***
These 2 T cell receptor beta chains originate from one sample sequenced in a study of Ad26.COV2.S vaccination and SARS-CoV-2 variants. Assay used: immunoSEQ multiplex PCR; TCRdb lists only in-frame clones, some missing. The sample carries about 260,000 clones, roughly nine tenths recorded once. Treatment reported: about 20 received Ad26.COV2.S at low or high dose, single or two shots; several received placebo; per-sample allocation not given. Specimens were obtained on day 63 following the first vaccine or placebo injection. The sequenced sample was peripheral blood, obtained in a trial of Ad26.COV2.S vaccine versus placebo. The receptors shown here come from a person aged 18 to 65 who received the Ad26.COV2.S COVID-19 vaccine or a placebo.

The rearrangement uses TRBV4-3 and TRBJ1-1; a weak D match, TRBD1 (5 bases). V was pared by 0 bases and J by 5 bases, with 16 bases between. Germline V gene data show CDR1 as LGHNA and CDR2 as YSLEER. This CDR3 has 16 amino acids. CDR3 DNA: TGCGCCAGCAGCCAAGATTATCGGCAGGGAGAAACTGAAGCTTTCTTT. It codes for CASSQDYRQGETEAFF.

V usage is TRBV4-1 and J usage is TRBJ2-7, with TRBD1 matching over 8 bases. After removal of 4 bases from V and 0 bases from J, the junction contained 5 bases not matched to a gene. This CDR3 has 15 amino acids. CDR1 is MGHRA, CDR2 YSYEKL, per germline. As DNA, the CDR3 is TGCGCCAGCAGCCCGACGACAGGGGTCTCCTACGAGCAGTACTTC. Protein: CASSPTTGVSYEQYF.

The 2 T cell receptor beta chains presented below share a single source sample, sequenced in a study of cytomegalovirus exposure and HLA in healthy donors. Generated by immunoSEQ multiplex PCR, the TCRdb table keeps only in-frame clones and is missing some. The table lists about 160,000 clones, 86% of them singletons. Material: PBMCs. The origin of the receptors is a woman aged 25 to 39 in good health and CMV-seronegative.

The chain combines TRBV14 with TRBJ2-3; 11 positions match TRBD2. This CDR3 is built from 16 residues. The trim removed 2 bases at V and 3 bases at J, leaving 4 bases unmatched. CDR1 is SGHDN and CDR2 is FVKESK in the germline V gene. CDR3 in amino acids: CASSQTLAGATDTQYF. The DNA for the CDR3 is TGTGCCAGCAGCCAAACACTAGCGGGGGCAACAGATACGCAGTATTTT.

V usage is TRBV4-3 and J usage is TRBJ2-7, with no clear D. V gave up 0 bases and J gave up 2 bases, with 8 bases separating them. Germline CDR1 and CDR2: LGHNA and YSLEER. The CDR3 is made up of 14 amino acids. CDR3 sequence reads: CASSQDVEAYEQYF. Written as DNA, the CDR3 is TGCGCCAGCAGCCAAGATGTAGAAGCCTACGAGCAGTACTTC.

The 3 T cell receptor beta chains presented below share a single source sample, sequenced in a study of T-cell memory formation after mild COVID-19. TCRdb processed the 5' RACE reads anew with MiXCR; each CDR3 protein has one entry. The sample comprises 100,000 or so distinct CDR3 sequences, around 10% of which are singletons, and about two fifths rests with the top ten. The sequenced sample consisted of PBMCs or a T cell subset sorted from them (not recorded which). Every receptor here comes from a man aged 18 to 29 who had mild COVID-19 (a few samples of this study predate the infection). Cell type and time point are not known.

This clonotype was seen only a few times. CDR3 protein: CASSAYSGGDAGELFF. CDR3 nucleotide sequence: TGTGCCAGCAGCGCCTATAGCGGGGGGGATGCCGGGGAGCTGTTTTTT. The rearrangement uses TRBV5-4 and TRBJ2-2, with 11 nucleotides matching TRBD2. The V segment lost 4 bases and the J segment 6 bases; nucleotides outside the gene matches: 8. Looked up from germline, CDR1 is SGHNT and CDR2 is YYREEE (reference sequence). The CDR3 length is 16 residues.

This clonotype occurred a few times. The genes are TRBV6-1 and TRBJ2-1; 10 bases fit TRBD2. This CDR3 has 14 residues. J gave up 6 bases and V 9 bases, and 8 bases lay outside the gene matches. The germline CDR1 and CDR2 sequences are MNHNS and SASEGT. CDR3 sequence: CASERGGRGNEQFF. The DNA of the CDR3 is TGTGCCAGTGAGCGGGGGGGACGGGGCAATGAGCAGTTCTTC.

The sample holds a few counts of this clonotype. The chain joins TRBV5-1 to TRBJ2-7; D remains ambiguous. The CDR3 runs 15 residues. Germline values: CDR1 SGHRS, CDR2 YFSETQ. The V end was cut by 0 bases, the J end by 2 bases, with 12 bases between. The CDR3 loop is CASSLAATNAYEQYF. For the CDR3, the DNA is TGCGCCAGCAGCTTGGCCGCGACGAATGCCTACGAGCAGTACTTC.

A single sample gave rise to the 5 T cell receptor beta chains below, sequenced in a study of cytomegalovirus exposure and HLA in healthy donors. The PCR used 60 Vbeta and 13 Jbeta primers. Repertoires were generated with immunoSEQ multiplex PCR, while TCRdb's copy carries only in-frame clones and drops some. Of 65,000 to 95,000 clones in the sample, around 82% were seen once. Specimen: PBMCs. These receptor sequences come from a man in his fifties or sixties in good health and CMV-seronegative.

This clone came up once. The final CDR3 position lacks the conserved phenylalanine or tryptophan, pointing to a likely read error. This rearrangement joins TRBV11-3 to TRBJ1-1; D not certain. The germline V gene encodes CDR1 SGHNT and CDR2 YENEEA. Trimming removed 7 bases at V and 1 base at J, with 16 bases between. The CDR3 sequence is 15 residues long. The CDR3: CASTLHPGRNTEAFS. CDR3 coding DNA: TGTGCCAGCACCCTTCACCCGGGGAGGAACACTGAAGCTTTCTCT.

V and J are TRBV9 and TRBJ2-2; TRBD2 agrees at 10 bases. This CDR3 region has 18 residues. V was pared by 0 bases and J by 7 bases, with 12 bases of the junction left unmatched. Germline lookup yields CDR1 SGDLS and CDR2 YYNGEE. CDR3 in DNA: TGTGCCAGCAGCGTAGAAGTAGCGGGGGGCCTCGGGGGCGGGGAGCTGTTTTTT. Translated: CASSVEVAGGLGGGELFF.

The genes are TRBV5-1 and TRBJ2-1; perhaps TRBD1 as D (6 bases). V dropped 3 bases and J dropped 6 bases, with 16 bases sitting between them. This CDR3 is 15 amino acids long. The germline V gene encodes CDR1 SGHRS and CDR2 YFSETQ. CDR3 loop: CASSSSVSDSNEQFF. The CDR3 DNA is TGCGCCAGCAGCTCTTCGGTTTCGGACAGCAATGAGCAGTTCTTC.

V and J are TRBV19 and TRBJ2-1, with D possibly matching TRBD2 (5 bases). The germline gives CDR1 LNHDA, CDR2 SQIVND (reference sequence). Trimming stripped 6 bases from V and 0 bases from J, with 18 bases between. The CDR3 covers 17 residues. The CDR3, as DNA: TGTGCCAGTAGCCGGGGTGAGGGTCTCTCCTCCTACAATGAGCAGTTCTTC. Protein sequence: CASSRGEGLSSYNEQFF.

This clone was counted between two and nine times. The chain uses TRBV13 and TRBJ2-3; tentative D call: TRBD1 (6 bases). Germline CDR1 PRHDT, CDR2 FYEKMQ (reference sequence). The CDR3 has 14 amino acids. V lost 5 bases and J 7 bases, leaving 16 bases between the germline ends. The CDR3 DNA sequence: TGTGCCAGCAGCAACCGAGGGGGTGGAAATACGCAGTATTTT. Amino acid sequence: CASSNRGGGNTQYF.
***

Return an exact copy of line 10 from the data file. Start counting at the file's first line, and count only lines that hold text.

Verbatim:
The sample holds a few counts of this clonotype. The chain joins TRBV5-1 to TRBJ2-7; D remains ambiguous. The CDR3 runs 15 residues. Germline values: CDR1 SGHRS, CDR2 YFSETQ. The V end was cut by 0 bases, the J end by 2 bases, with 12 bases between. The CDR3 loop is CASSLAATNAYEQYF. For the CDR3, the DNA is TGCGCCAGCAGCTTGGCCGCGACGAATGCCTACGAGCAGTACTTC.